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  • Kristen VanNess

New Puppy Parents: 3 Tips For Success

Congratulations on bringing home your new puppy! Our first piece of advice is to take a lot of pictures. Puppies grow fast, and this is a very unique time in your puppy’s life.

Tip 1: Give your puppy many opportunities to play

When puppies are with their littermates, they spend a lot of time sleeping and a lot of time playing with each other. Often, this play involves a lot of biting. You can help to stop or decrease puppy biting by using more play. While you can provide your puppy with a lot of toys to play with on their own, puppies also need social play with others. Independent play is nice, but it doesn’t fill the need for interaction.

Your puppy might like to play tug, fetch games, or training games with you. Initially, this play can be entirely focused on the games and building interest. This might mean dragging a long toy and encouraging your puppy to chase or grab it. You might have multiple toys and throw them for your puppy to chase, even if he’s not picking them up yet. Another option is to grab some favorite treats and work on skills or trick training.

Many puppies need more play. Increasing the amount of play can build a bond, result in more focus, and increase your puppy’s desire to work with you as a team. Most puppies benefit from many short sessions throughout the day.

Tip 2 : Use meals for training or activities

Dogs need to eat every day, and there’s no rule saying that needs to be from a bowl. If you just set a bowl down for your puppy, you’re taking away an opportunity for much more enjoyment. This means your puppy will have more time to get into trouble!

If your puppy is eager about his food, you can use his meals for training activities. These might be activities you learned in your puppy class or from doing one-on-one personalized training. Using meals will reduce the need for extra treats, build motivation for dry food, and create a better experience than just eating out of the bowl.

When puppies need calm activities—like rest time while you work or transitioning into a crate—you can use licking/chewing toys. Fill the small end with a little peanut butter or a squishy treat. You can put dry food into a Kong and then add water or low sodium broth. Freeze the toy so that it will keep your puppy busy for longer. Make up 4+ kongs at once and you’ll be ready to go! Make sure to supervise your puppy while he plays with chew objects.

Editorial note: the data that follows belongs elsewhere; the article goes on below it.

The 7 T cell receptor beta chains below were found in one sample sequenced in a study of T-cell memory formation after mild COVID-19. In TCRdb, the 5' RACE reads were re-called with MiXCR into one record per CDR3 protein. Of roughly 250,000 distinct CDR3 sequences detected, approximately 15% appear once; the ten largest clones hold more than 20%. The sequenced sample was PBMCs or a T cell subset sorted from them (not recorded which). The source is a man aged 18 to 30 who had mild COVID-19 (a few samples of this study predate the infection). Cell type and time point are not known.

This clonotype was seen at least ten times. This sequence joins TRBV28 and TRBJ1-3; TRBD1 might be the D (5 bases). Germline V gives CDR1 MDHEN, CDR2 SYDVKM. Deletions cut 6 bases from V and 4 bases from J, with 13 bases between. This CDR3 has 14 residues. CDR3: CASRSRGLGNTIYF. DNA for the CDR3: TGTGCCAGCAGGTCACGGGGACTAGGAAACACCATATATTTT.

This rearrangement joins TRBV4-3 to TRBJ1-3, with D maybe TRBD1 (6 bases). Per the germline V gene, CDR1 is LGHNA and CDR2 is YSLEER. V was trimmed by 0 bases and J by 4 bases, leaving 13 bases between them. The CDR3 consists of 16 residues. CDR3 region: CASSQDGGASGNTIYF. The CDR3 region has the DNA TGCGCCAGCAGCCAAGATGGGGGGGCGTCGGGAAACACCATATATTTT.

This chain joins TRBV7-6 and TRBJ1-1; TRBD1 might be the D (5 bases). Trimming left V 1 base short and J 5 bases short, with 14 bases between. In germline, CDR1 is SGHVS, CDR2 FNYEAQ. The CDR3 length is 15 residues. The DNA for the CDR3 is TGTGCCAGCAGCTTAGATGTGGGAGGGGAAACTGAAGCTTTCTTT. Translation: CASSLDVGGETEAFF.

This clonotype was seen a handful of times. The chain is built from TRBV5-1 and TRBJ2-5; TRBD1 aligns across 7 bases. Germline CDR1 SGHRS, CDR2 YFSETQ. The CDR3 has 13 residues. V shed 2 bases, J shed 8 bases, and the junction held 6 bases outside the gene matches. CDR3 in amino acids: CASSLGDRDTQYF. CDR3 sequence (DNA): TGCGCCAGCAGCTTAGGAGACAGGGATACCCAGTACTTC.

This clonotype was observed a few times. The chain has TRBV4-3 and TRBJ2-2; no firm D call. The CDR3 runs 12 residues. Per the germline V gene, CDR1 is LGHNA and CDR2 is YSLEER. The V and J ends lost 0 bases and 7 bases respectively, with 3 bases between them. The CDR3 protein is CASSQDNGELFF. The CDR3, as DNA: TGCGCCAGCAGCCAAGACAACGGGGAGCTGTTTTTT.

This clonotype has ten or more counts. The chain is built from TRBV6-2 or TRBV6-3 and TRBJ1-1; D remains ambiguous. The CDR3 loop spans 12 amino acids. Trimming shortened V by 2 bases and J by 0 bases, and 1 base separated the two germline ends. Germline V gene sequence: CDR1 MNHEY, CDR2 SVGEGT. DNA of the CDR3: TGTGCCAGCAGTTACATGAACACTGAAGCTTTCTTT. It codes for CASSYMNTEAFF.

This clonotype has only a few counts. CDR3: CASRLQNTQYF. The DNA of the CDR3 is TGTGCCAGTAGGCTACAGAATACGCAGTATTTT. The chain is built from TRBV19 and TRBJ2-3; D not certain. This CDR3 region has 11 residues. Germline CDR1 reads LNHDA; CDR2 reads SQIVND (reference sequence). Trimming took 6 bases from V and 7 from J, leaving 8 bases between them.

There are many great food puzzle toys for when you want your puppy to be more active. You can put dry food in these toys so that your puppy can hit or push the toy around to get the food to come out. A few of these are the Kong Wobbler, the Bob A Lot, or the Busy Buddy Magic Mushroom.

If your puppy is mastering these, you can add to the challenge by adding half a sheet of crumpled paper into the toy when you fill it - the food will have to work its way around the paper to get out.

If your puppy finds these toys too challenging, you might add something lickable, like a teaspoon of canned food or cream cheese to the outside. As your puppy licks it, food may come out. Using smaller food pieces to start will also make the toy easier. For some shy puppies, you can even start with treats or food under a tiny paper cup.

Tip 3: Puppies are always learning—You can always be training

Unfortunately, puppies are not just learning during training sessions. Your puppy is learning every moment he is awake. Keep some dog food or treats in one pocket and a toy in the other pocket. Look for opportunities to show your puppy about the world.

Do you want your puppy to be calm with guests? Then be ready when your guests come over to see your adorable new puppy. Instead of having a party at the doorway, have your guests ignore your puppy while you help your puppy get interested in a chew object. After your puppy has been calm for a while, encourage your puppy to interact with your guest for calm petting.

If you know your puppy will be tall enough to reach the counters, start training him to stay on a bed in the kitchen now, while he’s short and isn’t yet interested in the counters. You can do this at times when you aren’t preparing meals or have one family member work on training while another person is preparing dinner.

These are just a few tips to get you started with your puppy. Some days are easier than others, and consulting with a professional for training support can make the process easier. Personalized training can help adjust activities for your puppy, your lifestyle, and your goals.


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